CEO/Executive Director/Board Comments

Right now our goal is to expand our teaching capacity so our Artistic Director can develop a high-quality professional performing ensemble, compose new repertoire, and nurture creative collaborations with musicians from other traditions. We are planning to create another part-time staff position for a dedicated teacher (most likely hiring the person who has been assisting with teaching as a contractor). This is the priority for new capacity-building funding at this time. We anticipate that an expanded performance program will eventually increase revenue from that source.

Management


CEO/Executive Director Ms Morwen Two Feathers
CEO Term Start Aug 2011
CEO Email [email protected]
CEO Experience Morwen was the Director of Program Development at the Emerson Umbrella Center for the Arts in Concord, MA, where she served on the management team from 2004 to 2010. Her previous experience includes 10 years of freelance consulting and teaching in the areas of nonprofit management and organization development, and 6 years in an executive management position at The Support Centers of America, four of those years as Executive Director of The Support Center of Massachusetts. In addition, she has been Co-Director of two other small nonprofit organizations, and also has had a thriving "side career" in the performing arts, organizing and producing events, teaching rhythm and drumming classes, and performing and facilitating at events and festivals across the U.S. She holds a Masters degree in Sociology from Boston University and a B.A. in Psychology from Trinity College in Hartford, CT.
Co-CEO --
Co-CEO Term Start --
Co-CEO Email --
Co-CEO Experience --

Former CEOs and Terms

Name Start End
-- -- --

Senior Staff

Name Title Experience/Biography
Ms Kate Jurow Acting Executive Director --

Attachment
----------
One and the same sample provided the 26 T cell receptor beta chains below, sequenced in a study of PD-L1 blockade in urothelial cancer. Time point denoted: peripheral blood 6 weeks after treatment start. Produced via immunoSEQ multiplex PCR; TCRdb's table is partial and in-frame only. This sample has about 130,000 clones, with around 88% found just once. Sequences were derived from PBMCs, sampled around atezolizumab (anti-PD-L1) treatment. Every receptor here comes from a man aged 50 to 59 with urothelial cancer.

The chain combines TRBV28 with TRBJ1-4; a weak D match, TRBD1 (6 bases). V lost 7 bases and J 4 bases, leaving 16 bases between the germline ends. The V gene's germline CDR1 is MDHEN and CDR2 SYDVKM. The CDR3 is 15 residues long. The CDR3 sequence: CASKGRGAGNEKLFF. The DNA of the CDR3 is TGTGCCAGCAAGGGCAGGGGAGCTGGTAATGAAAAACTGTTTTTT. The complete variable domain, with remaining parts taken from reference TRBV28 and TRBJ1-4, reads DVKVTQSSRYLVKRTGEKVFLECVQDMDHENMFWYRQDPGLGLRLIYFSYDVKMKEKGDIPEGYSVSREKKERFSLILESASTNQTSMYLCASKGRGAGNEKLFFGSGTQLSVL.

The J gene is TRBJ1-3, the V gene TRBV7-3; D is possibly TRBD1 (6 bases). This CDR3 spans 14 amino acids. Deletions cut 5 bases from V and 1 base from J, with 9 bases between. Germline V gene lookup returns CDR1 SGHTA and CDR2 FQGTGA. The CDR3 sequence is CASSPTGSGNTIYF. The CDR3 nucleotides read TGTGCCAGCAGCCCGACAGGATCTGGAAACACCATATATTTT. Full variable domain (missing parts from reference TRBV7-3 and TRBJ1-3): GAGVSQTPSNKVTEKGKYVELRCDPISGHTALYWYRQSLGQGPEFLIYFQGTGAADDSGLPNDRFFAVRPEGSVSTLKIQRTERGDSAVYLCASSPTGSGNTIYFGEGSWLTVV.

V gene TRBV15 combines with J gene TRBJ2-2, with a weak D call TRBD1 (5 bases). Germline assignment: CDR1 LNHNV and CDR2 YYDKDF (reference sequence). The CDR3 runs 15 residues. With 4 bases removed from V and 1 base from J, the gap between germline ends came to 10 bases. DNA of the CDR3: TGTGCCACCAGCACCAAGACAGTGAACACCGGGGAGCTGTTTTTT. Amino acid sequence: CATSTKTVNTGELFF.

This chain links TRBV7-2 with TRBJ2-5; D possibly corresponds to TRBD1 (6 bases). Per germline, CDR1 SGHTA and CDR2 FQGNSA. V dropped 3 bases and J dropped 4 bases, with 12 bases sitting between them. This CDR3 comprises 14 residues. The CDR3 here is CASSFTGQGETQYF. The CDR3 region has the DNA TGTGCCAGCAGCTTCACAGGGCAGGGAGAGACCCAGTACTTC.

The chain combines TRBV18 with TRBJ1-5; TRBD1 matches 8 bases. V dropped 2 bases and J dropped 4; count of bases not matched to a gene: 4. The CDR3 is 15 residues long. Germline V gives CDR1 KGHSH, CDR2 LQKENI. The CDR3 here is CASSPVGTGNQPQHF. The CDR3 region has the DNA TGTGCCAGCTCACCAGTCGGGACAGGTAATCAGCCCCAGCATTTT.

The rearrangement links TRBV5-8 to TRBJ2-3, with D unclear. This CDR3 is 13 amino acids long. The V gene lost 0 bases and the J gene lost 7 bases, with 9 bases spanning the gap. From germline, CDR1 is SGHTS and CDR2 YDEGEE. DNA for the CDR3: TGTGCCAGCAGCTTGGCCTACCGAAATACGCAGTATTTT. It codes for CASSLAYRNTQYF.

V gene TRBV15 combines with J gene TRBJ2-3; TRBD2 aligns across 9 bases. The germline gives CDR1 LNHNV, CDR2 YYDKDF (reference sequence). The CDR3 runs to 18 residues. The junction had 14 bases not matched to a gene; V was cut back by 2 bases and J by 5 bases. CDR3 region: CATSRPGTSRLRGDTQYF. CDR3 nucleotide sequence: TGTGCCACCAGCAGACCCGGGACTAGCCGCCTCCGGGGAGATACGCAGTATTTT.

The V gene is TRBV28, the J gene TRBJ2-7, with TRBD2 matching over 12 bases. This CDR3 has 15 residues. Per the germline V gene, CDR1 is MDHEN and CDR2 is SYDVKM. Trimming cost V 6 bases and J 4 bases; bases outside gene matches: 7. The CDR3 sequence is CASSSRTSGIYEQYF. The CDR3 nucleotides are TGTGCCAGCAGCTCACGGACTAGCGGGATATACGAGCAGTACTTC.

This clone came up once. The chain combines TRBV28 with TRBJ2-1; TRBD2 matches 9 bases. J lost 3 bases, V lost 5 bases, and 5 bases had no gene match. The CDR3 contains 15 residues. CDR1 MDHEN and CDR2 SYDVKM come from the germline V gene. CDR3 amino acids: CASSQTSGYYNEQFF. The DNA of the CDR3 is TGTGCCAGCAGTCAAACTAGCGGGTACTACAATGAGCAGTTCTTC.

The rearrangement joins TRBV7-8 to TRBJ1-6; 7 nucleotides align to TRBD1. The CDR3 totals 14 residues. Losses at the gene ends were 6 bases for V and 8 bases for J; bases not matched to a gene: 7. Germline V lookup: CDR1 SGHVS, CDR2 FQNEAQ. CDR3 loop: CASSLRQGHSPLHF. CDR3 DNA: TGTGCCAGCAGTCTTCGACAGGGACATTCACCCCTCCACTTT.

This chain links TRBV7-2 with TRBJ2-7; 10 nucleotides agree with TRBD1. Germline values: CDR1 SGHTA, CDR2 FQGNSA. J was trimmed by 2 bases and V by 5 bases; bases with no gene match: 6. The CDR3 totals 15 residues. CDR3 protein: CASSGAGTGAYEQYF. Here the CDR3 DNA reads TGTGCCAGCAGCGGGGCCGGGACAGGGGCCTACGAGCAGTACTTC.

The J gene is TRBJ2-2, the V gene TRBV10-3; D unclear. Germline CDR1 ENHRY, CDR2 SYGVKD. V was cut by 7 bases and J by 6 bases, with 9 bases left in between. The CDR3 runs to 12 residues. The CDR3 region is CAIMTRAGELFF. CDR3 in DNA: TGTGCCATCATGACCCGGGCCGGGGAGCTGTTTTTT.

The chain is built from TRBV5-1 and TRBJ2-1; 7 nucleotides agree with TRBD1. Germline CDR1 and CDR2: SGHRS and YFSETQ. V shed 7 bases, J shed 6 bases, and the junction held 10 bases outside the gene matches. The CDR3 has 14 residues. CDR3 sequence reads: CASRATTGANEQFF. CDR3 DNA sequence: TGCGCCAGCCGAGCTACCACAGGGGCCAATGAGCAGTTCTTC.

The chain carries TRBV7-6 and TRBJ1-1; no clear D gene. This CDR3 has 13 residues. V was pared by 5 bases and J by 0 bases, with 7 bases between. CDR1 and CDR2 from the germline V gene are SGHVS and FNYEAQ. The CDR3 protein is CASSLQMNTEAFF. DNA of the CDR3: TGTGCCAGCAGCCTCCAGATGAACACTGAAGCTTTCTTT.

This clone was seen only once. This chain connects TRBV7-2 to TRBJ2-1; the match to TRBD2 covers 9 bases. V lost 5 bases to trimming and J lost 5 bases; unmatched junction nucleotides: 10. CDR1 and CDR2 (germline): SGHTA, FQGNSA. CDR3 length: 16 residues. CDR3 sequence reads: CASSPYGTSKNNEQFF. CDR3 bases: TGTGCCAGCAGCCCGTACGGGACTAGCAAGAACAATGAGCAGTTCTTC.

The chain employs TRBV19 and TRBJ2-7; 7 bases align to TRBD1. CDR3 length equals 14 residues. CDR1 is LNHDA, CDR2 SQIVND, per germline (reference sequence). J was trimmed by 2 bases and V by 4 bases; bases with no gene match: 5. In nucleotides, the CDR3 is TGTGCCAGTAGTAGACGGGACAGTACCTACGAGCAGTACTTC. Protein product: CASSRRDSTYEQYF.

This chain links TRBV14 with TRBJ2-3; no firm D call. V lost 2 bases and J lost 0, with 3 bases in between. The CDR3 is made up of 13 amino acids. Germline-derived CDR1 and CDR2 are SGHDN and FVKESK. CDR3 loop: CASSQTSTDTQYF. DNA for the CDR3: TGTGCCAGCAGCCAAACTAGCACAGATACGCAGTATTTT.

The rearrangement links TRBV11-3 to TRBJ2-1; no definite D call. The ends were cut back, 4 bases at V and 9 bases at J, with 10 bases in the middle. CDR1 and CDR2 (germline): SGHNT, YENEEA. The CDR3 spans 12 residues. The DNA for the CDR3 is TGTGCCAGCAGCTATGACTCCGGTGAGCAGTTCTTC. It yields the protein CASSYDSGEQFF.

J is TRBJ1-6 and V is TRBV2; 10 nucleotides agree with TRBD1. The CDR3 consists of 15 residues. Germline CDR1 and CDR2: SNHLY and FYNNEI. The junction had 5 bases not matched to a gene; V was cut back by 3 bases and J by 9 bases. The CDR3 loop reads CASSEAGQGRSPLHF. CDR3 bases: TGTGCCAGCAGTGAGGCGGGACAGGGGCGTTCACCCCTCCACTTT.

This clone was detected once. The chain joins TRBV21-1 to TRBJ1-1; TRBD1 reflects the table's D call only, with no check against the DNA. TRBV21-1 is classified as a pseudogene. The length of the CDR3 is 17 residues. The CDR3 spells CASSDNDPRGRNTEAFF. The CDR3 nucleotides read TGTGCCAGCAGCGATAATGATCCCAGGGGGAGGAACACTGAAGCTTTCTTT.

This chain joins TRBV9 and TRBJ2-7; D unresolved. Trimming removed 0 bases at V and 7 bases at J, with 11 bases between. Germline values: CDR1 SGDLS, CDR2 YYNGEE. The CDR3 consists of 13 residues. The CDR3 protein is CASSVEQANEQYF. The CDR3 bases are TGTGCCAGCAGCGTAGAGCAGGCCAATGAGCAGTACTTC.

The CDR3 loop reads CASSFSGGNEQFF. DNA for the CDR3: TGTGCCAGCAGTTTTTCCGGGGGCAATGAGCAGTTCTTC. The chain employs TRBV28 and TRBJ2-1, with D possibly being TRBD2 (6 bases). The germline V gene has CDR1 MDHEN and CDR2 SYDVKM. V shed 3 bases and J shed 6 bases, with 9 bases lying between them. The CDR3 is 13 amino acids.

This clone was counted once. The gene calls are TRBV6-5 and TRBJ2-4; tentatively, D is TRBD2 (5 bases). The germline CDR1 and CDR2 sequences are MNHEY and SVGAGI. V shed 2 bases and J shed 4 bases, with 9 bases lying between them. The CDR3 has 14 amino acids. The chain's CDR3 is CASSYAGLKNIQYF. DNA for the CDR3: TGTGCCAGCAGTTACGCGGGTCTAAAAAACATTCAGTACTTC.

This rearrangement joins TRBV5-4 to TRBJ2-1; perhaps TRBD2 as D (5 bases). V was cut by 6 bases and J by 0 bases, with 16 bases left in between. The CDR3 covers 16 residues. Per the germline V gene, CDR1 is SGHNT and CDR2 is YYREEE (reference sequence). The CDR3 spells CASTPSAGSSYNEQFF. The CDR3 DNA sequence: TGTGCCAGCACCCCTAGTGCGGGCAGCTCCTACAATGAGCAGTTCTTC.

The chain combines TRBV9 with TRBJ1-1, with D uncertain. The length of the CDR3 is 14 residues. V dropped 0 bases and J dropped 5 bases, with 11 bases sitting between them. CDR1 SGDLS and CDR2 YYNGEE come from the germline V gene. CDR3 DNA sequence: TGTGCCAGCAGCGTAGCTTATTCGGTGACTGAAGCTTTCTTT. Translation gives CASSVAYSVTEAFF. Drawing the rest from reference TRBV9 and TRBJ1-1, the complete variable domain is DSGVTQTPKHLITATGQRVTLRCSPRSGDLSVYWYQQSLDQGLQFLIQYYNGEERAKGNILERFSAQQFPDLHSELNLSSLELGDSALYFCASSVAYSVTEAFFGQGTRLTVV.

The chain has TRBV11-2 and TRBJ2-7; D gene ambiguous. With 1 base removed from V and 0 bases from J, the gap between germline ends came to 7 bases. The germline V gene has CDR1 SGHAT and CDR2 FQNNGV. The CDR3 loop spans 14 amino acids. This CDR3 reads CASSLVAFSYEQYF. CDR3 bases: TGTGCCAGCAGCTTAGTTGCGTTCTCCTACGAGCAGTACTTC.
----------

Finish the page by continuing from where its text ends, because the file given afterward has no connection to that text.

Ms Calista Tait Lead Instructor --
Mr. Shigeru Watanabe Program Director --

Awards

Award Awarding Organization Year
-- -- --

Affiliations

Affiliation Year
-- --
Member of state association of nonprofits? Yes
Name of state association --

External Assessments and Accreditations

External Assessment or Accreditation Year
-- --

Collaborations

We are exploring the potential for collaborative relationships with two other taiko groups in the Boston area. At this time, the collaborations we undertake are artistic in nature, rather than management-oriented.

CEO/Executive Director/Board Comments

Odiako New England is in a transition, having recently completed a strategic plan that calls for establishing an executive management position to support the growth of its Artistic Director. The new Executive Director is several months into her tenure and just beginning to assess management policies and procedures. By this time next year, some of the answers to these questions will be different.

Foundation Comments

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Staff Information

Number of Full Time Staff 0
Number of Part Time Staff 3
Number of Volunteers 5
Number of Contract Staff 2
Staff Retention Rate % 100%

Staff Demographics

Ethnicity African American/Black: 0
Asian American/Pacific Islander: 1
Caucasian: 2
Hispanic/Latino: 0
Native American/American Indian: 0
Other: 0
Other (if specified): 0
Gender Female: 2
Male: 1
Not Specified 0

Plans & Policies

Organization has Fundraising Plan? Under Development
Organization has Strategic Plan? Yes
Years Strategic Plan Considers 5
Management Succession Plan No
Business Continuity of Operations Plan No
Organization Policies And Procedures Under Development
Nondiscrimination Policy No
Whistle Blower Policy No